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In light of national debate over the United States’ relationship with China, the Penn Club of New York hosted foreign dignitaries and business leaders in a panel discussion on June 13.

The panel, “From Confrontation to Coopetition: 40 Years of U.S.-China Relations,” served as both a look to the past and a forecast of the future.

Penn Club coordinator and 2010 College graduate Madeleine Kronovet said the event took a year and a half to plan. The planners originally sought 1987 College graduate and former U.S. ambassador to China Jon Huntsman Jr., but he was busy campaigning for the Republican presidential nomination.

Instead, the Club — which is located on W. 44th Street in midtown Manhattan — secured five other Sino-American relations experts to give their anecdotes and analyses for 85 attendees. Steve Orlins, president of the National Committee on U.S.-China Relations — which co-hosted the Chinese national Ping-Pong team’s 1972 American tour — moderated the panel.

Winston Lord, a former ambassador to China, said former president Nixon’s meeting with Mao Zedong “proved we were not paralyzed diplomatically because of Vietnam” and “showed the U.S. was able to act boldly on the world stage.”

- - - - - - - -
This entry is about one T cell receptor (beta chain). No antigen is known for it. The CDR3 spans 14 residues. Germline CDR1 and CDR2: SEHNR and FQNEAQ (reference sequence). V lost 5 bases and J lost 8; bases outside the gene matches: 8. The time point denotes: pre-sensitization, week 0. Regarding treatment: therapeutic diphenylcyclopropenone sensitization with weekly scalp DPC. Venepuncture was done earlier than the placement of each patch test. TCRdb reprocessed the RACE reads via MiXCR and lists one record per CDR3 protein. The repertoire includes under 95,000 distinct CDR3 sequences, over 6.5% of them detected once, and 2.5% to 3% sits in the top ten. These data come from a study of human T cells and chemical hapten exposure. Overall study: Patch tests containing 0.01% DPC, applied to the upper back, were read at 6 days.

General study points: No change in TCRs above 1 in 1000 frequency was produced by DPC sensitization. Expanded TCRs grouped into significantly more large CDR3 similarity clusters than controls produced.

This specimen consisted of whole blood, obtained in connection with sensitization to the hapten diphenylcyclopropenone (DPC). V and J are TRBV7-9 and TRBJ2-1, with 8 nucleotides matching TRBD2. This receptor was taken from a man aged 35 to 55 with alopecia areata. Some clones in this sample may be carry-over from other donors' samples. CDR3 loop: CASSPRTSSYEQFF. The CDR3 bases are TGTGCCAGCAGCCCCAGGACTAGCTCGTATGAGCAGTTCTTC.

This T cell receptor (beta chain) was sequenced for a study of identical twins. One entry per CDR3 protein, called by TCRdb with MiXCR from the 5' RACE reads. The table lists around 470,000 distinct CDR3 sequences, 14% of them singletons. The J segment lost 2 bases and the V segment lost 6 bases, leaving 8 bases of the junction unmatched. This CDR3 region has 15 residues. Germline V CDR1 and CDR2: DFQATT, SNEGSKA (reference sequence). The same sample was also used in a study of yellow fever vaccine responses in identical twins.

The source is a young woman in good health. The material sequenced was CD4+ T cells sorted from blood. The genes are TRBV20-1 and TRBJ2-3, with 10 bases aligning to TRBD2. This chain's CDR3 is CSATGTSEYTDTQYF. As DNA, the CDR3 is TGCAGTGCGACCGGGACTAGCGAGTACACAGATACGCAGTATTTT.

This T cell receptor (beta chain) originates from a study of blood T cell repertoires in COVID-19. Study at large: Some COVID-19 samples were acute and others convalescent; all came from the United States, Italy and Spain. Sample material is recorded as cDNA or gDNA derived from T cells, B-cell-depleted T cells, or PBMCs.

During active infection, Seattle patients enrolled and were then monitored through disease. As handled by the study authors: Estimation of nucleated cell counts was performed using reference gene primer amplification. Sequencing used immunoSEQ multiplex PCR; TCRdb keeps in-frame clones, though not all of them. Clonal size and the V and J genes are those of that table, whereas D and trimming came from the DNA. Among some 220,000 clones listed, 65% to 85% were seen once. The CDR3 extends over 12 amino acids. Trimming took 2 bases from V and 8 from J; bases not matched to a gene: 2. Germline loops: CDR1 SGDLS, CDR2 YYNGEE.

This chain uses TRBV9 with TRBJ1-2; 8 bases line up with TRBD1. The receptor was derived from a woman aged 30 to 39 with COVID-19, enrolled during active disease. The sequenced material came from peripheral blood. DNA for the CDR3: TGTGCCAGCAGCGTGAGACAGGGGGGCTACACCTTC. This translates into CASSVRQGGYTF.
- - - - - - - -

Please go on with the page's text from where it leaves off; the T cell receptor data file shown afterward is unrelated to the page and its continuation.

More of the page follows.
Nicholas Platt, former ambassador to Zambia, the Philippines and Pakistan, noted “it was the American people’s first look at China,” he said, crediting the “one-week media blitz” with creating a consensus on normalizing U.S.-China relations.

Stephen Roach, chair of Morgan Stanley Asia, said “the dream [in 1972] was that the Chinese would buy U.S. products.” However, he noted that history has borne out a trade imbalance in the opposite direction, with the United States importing more of China’s goods.

As the panelists turned to China’s future, Roach warned that the United States should work toward the goals of 1972.

“Our politicians, God bless ‘em, haven’t got a clue,” Roach said. He suggested that as China shifts to a consumer-driven economy, U.S. companies should compete and win market share.

Jeffrey Schafer, former senior official for Citigroup and the U.S. Treasury, likened Sino-American relations to “a basketball game played on a playground without a referee.” No outside power is strong enough to make the rules, “but we need to keep playing the game,” he said.

For 2000 Wharton graduate Joseph Yiu, Roach’s argument against policymaker fixation with Chinese currency was new. His father, Raymond Yiu, said the panelists had simply broached the “tip of the iceberg” regarding America’s future with China.

Other attendees of the event were struck by the current anxiety in the U.S. over China’s rise. Alexander Sweet, a 2011 Vanderbilt University graduate, pointed to the rising tensions of 40 years as “Americans have watched China take their place as one of the world’s great powers.”

This article has been updated to include the Penn Club’s location in New York.

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